NEW HAVEN, Conn. -- When Selam Olson was in kindergarten, she came out to a Yale women's basketball game at John J. Lee Amphitheater with her Girl Scout troop. The Bulldogs made an impression on her.
"She had a blast," said Susan Olson, Selam's mom. "She kept saying then that she was going to be on the Yale women's 'ball-basket' team -- she always said it backward when she was little. We actually ended up going to most of the rest of the games that season. She really was enchanted as a little kid."
Fast-forward to this past fall, when Susan was at a presentation and learned about Team IMPACT, a nonprofit organization that pairs children with serious illnesses with college sports teams. The teams serve as a sort of support group for the child. Selam, now 11 years old, had been diagnosed at birth with an immune disorder. That made her a candidate to be "signed" by one of the college teams working with Team IMPACT.
And one of the teams looking for a player happened to be … the Yale women's basketball team.
Allison Guth, Yale's Joel E. Smilow, Class of 1954 Head Coach of Women's Basketball, places an emphasis on community service, and assistant coach Jacinda Dunbar oversees that aspect of the program. Dunbar had been in touch with Team IMPACT earlier in the year, and the Bulldogs were just waiting for the right opportunity to add a new player.
"We've always had community service as part of our forefront of our values as a program," said Guth. "We talk about social responsibility along with academic excellence and competitive excellence on the floor. I think when you talk about social responsibilities, we constantly are trying to use our platform and the talents we have to be connected in a different way and effect both our community in New Haven and beyond in a lot of different ways. Coach J did a great job."
And just like that, Selam's childhood dream came true. She joined the team in time for the season opener in November, then officially signed at a "Draft Day" ceremony in the media room at Lee Amphitheater Dec. 8. The members of the team gathered in the room that afternoon, and Selam walked in to a full house that also included some local media.
"It was really fun," Selam recalled. "When I came in I felt like a rock star because everyone started clapping for me."
After signing her "Bulldog Letter of Intent", Selam fielded questions from the audience -- her new teammates -- that ranged from her favorite subjects in school (science and math) to her favorite food (pizza). She then turned the tables, asking questions of all of her new teammates such as what their favorite colors are.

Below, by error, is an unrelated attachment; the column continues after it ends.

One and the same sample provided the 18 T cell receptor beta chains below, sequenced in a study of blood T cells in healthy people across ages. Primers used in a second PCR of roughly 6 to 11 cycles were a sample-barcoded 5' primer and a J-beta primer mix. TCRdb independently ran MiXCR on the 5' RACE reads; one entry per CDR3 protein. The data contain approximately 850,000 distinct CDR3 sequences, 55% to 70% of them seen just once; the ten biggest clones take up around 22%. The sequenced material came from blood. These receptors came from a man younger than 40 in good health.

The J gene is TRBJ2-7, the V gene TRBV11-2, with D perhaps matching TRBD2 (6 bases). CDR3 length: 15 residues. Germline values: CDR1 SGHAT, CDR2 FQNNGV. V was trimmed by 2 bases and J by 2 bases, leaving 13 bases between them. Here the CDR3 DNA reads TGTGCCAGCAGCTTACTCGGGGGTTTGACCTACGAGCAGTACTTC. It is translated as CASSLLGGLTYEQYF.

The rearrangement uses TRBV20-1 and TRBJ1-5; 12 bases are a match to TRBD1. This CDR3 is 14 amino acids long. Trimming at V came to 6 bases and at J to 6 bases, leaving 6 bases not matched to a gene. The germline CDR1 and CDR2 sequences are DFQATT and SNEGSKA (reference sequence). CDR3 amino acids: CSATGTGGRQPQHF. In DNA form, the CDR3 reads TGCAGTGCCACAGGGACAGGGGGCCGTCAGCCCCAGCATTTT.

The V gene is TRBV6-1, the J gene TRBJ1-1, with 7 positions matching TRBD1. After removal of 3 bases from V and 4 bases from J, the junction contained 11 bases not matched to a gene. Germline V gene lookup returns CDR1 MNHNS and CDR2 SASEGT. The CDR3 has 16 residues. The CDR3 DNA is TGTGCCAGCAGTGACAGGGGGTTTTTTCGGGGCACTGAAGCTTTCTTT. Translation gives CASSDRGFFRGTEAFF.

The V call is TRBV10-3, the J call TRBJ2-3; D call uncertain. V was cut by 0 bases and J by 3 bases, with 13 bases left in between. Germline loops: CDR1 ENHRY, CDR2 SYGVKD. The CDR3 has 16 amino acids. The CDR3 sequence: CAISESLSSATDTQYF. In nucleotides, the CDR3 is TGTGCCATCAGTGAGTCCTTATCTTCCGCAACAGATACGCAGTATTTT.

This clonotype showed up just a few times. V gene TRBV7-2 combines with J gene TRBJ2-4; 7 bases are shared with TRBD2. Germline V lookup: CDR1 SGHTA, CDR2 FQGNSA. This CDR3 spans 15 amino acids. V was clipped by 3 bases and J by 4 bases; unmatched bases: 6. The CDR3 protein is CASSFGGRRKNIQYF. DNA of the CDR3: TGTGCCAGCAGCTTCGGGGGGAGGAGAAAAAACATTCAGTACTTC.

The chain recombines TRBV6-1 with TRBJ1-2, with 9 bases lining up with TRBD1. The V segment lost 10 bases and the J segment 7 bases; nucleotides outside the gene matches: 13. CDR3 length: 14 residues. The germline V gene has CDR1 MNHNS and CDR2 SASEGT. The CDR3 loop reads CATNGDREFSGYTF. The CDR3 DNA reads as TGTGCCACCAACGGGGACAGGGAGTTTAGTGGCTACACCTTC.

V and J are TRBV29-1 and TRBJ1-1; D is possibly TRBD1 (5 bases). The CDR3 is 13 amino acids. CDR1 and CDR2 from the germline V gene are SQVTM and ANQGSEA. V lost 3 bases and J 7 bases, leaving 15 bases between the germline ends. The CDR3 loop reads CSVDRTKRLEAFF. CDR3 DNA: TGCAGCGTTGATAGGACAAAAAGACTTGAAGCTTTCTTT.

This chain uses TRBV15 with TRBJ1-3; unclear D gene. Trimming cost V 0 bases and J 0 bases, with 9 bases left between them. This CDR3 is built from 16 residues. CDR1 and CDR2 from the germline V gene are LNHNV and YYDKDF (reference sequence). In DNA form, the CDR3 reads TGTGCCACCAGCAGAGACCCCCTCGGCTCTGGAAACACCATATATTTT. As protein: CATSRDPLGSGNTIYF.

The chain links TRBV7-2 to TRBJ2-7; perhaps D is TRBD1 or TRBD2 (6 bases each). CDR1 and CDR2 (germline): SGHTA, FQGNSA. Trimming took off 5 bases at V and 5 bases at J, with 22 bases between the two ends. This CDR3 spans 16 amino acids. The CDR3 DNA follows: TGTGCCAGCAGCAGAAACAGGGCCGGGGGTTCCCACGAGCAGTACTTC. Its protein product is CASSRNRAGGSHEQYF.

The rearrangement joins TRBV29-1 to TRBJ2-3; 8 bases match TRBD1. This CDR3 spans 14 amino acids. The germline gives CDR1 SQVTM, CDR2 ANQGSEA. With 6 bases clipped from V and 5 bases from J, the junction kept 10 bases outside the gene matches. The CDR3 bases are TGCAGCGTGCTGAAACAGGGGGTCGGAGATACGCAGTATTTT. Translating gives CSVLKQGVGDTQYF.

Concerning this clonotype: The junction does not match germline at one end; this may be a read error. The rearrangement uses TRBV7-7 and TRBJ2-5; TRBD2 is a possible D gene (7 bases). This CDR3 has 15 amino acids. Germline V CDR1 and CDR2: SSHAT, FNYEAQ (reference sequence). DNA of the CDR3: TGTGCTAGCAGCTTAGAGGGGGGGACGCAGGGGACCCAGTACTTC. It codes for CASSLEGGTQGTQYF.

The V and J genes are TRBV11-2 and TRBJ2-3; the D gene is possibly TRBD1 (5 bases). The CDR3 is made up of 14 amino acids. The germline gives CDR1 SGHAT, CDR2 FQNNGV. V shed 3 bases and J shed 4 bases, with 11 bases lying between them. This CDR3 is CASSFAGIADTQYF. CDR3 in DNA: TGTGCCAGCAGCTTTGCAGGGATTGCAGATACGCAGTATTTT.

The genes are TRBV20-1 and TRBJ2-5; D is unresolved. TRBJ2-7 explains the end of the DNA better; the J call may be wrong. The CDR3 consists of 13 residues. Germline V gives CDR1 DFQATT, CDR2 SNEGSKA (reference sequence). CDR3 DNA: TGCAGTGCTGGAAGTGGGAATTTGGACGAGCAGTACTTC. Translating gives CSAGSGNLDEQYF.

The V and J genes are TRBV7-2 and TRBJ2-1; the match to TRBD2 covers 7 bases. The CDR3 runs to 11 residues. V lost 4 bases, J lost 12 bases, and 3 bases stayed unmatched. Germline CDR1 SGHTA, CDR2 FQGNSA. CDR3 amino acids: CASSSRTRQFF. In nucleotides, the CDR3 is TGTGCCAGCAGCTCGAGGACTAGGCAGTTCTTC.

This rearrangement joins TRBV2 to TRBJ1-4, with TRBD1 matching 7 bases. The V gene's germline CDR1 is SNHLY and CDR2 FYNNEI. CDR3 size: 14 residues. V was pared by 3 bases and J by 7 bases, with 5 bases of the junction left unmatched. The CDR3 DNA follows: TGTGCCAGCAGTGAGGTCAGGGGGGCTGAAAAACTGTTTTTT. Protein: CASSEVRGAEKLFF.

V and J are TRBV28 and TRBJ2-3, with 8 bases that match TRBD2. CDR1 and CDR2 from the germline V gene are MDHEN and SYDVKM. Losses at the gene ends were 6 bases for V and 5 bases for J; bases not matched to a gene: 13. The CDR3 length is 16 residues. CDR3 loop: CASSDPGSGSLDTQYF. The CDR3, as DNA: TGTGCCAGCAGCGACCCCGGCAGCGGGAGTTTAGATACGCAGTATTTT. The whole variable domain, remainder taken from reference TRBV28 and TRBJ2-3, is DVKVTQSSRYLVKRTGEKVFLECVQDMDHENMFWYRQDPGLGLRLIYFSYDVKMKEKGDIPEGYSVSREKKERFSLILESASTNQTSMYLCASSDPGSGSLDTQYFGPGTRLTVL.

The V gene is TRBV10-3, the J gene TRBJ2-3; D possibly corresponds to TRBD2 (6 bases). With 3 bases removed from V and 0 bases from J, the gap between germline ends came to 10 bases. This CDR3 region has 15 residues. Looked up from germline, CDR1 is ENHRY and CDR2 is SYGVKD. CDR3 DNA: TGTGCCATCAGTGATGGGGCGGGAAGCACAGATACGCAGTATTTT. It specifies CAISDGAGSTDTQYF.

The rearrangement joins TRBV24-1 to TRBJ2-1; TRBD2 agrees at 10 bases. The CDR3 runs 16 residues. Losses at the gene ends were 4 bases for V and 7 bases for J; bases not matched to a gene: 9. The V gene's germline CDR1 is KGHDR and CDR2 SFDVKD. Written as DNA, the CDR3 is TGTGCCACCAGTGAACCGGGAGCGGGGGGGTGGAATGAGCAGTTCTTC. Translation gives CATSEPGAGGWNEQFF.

Susan Olson noted that joining the team helps overcome some of the challenges associated with her daughter's immune disorder.
"She doesn't do a lot of group activities, so being part of this is something she's looked forward to," said Susan. "She's memorized all their names and their hometowns and their numbers. She follows along on-line when they're away. She definitely feels like she's part of this."
Selam's big weekend continued on Dec. 9, when she joined the Bulldogs on the bench for the first time as the team won at Central Connecticut State.
Even for a relatively tall 11-year-old, the experience of being around 15 basketball players was a bit daunting.
"I feel really short because everyone else is really tall," Selam said. "It's really cool being around everyone else, especially since they're in college."
Selam plans on making most of the remaining home games, and will also be on hand for other team activities. Her mother sees all of her daughter's new teammates as potential role models.
"Absolutely, both in terms of being incredible students and athletes, but also people who think outside of themselves and who are very kind to do this," said Susan. "Just from looking at the webpage, they've been involved in a lot of things in the community. They're definitely the type of people I'd want my daughter around."
And Guth sees what her team gets in return.
"You talk about an 11-year-old kid who has a heart of gold, is unbelievably mature for her age, incredibly articulate, has a passion and a zest for life," said Guth. "I think that as much as Selam is getting out of this experience -- we talked after the game how pumped she was to sit on the bench -- it truly to me puts life in perspective. I think our players will get way more out of the experience just being around somebody who is passionate, has a love for life and a love for what she's getting to do being a part of our team. It makes you feel special."
Yale returns to action Thursday, hosting Indiana at 1:00 p.m.
Story by Sam Rubin '95 (email@example.com), Yale Sports Publicity